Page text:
Fearing for the safety of his colleague and himself, he began to hand money over to the gunman but Moncrieffe was not satisfied and demanded more.
The staff member explained he did not have access to the safe and he held-up the empty till drawer to show him that all the money was gone.
The victim then spotted some cash which had fallen on the floor and he handed that to Moncrieffe.
Moncrieffe, who was wearing the same clothing from the first robbery, then ran away.
On December 27 2019 at about 8.20pm, a female staff member at a bookmakers in Kirkwood Road in Nunhead was at work with her male colleague.
She was aware of the recent robberies and was on alert.
She was behind the till and her colleague was on the shop floor when she saw a man at the door walking past wearing a rubber face mask.
He was wearing sunglasses, a top hat and was using a walking stick.
The man turned and as he did, the female staff member shouted to her colleague “it’s him” before running into the safe haven and calling the police.
Moncrieffe pulled the imitation firearm from the waistband of his trousers and pointed it at the male member of staff, demanding that he call his colleague.
A customer was also in the shop and he put his hands up and got on his hands and knees.
While the female staff member was in the safe haven she heard Moncrieffe shout “just give me the money, just give me the money” and then words to the effect of “I’ll kill you if you don’t give me the money.”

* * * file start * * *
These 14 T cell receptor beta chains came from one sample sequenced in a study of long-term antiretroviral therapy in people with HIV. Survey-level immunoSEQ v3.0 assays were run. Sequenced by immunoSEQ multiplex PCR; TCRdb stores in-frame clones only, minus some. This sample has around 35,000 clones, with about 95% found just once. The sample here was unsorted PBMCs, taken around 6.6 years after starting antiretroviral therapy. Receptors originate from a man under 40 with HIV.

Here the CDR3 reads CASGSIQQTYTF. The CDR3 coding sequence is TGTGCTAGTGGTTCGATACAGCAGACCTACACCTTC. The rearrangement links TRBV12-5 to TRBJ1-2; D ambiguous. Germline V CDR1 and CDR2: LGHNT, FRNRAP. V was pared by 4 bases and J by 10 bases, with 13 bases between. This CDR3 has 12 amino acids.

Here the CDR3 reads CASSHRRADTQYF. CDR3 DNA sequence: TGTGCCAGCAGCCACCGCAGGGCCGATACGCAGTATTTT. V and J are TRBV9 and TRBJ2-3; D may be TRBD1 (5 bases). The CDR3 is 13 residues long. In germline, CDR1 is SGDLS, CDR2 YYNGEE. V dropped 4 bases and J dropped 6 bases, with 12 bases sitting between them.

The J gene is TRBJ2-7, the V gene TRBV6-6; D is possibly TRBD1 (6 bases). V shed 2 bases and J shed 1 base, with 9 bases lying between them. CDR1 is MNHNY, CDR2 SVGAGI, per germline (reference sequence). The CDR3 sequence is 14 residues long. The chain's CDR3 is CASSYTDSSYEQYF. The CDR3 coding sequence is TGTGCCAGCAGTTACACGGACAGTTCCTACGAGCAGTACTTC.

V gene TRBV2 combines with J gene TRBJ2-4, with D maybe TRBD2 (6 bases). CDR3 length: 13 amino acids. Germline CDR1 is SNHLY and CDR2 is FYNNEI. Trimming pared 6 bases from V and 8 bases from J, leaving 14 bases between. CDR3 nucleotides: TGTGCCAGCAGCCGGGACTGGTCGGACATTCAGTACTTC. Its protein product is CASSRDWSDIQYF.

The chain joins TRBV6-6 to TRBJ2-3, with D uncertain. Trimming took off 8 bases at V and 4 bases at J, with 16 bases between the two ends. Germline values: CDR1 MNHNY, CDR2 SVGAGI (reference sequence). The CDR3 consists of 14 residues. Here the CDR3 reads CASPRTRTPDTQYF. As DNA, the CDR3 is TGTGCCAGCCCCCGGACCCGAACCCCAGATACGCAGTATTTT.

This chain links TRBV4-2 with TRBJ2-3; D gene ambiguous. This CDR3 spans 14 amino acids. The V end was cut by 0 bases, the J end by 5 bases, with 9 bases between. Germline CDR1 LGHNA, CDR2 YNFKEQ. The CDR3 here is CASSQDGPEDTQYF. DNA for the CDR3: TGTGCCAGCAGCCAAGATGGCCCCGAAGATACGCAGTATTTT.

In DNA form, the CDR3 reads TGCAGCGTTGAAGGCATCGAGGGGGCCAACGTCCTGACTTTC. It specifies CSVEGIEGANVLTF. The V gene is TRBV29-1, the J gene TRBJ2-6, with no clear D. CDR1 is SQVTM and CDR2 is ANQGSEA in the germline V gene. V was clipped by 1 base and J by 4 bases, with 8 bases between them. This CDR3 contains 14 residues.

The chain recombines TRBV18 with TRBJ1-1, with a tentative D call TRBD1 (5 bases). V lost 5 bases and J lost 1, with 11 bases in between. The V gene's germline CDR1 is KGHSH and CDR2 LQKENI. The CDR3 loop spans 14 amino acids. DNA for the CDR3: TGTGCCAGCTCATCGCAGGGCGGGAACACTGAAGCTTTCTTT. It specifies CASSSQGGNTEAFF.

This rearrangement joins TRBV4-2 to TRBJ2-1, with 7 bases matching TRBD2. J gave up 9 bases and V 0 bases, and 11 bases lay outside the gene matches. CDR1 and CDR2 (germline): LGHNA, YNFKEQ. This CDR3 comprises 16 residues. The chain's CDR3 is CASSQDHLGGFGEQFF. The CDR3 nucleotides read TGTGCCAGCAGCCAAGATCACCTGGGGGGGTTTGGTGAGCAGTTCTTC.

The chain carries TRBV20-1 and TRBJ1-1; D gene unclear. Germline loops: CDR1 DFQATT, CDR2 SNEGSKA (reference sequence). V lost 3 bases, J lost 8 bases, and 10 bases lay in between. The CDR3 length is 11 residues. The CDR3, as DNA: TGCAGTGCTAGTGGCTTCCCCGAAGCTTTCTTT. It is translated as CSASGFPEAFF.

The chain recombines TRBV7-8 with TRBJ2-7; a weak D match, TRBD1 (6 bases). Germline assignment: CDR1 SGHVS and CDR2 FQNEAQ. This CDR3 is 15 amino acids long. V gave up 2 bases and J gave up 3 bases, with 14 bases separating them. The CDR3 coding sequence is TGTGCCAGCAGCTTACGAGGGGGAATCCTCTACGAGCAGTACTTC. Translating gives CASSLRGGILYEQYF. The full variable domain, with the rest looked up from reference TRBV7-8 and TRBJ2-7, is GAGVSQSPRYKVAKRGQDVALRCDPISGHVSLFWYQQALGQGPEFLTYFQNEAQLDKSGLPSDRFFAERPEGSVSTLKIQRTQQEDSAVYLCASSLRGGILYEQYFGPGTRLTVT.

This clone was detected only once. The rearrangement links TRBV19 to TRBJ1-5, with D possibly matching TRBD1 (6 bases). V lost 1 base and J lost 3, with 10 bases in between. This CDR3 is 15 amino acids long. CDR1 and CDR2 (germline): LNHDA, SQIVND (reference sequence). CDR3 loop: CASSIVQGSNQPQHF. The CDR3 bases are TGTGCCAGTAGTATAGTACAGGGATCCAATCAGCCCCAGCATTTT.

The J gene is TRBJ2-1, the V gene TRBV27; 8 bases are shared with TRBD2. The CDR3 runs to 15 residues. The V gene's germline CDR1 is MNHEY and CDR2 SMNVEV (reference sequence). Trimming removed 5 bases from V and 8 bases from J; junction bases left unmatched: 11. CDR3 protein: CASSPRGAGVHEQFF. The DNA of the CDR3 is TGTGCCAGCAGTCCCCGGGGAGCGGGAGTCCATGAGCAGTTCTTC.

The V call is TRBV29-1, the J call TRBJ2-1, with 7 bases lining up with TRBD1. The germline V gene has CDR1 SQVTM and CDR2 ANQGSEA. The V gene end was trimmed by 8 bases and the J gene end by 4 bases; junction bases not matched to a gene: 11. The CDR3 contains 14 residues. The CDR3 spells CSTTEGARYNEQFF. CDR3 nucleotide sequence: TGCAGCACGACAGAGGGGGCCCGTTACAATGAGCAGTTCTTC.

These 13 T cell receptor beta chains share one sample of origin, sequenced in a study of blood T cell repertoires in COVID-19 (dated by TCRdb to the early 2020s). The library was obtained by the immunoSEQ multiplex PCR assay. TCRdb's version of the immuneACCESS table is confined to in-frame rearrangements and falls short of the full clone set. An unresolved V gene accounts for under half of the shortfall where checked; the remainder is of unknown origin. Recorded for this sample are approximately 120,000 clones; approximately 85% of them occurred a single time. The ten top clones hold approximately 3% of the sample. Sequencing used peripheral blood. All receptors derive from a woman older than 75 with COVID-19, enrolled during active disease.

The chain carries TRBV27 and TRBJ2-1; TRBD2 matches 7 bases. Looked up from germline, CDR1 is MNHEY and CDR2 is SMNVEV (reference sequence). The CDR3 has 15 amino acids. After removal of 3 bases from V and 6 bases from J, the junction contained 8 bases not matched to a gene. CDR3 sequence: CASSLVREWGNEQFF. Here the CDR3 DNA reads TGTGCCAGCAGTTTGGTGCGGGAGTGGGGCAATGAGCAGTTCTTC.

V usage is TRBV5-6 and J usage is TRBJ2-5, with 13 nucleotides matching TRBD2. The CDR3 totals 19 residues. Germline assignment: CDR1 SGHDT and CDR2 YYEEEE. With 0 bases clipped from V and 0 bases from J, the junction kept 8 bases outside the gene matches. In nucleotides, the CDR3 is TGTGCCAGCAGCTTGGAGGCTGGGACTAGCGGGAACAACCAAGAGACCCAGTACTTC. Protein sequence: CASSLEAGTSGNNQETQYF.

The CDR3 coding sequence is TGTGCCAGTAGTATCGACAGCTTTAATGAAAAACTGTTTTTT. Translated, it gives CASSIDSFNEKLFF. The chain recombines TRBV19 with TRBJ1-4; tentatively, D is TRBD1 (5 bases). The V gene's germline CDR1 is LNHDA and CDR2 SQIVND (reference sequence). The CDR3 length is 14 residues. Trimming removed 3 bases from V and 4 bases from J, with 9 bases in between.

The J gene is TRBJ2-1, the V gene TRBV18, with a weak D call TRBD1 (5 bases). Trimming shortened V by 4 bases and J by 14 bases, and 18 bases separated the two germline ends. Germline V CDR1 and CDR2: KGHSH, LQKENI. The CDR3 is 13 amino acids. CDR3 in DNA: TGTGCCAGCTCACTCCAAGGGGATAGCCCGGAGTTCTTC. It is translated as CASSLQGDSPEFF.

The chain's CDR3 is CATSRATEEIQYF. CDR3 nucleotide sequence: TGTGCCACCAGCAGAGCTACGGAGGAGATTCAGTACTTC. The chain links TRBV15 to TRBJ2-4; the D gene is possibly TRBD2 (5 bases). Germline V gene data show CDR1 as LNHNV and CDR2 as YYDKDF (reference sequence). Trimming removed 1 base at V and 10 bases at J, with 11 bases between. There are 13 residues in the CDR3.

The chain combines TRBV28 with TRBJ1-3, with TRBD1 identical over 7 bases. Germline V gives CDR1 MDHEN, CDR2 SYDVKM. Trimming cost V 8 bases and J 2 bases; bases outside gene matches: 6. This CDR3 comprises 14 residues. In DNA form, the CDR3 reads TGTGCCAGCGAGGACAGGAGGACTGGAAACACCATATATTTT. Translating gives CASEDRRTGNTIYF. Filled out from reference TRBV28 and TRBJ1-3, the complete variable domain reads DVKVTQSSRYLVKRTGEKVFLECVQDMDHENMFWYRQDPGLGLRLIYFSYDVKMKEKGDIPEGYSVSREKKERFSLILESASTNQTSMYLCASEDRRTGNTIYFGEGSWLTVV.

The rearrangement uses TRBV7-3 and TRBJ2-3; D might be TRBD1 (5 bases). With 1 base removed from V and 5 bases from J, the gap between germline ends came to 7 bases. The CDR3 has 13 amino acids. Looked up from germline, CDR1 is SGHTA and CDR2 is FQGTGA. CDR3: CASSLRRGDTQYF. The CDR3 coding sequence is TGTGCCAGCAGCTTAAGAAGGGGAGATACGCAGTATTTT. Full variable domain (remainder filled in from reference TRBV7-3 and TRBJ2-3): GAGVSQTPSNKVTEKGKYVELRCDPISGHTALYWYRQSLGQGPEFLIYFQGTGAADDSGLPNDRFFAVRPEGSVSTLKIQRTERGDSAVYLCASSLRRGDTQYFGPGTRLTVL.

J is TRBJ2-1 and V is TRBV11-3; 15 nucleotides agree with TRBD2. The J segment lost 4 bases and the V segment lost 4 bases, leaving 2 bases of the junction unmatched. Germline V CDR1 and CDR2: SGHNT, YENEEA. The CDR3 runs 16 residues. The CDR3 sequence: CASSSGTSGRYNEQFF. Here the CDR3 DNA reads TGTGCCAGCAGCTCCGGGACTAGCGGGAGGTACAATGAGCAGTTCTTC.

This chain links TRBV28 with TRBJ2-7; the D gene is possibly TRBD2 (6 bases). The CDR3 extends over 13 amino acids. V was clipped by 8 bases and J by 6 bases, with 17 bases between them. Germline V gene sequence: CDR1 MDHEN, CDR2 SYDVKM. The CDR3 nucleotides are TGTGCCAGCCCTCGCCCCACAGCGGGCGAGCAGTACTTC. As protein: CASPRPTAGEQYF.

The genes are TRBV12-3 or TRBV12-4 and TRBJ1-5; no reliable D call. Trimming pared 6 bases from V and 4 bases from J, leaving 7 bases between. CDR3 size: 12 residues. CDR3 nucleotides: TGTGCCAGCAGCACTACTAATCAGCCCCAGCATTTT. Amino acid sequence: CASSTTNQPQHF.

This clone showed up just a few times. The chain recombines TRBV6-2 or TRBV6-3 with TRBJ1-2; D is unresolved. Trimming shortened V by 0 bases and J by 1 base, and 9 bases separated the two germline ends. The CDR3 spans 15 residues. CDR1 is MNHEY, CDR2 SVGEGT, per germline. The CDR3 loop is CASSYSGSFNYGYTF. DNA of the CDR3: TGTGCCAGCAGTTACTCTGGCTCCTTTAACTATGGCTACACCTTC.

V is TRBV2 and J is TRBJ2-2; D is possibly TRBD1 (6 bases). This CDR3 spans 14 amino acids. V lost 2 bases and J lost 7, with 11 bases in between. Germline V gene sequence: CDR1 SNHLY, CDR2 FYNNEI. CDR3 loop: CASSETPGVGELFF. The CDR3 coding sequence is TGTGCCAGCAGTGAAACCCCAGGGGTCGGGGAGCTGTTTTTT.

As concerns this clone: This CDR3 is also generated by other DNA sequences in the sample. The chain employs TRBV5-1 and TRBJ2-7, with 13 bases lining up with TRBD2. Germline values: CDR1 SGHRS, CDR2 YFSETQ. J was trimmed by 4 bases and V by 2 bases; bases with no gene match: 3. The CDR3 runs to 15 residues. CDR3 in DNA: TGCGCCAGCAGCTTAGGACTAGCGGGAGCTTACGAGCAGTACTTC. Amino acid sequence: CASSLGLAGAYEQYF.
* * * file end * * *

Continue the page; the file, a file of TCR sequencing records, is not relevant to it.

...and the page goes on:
Terrified, she ran back to the counter and began to throw money out from the tills.
As he collected the money, the male staff member ran out the front door and shut it behind him in a brave bid to trap the gunman inside the shop.
Moncrieffe was too aggressive and strong and as he went for the gun in his waistband the staff member allowed him to exit.
The suspect in all three robberies was described as having a strong Jamaican accent.
The investigation into the three robberies, which was initially conducted by local officers, was taken over by detectives from the Flying Squad.
Detectives carried out a number of enquiries, including reviewing CCTV and carrying out covert surveillance on Moncrieffe.
On April 14 2020, a warrant to search Moncrieffe’s home and car was executed but detectives did not find anything of significance in his home.
Officers did recover disguises and props used in the robberies from his car, including a grey pillow case, a blue white rimmed beanie hat, a top hat, walking stick and a homemade imitation firearm.
The imitation firearm was a convincing replica of revolver with a long barrel and handle with a fashioned trigger.
Unfortunately, detectives did not recover the rubber face mask.
When detectives asked Moncrieffe if everything in the car was his, he replied ‘no comment.’
Forensic analysis of the imitation firearm revealed that Moncrieffe’s fingerprint was found on the side of the imitation firearm.
Moncrieffe was taken to a South London police station where he answered ‘no comment’ to all the questions put to him.
He was subsequently charged on 15 April 2020.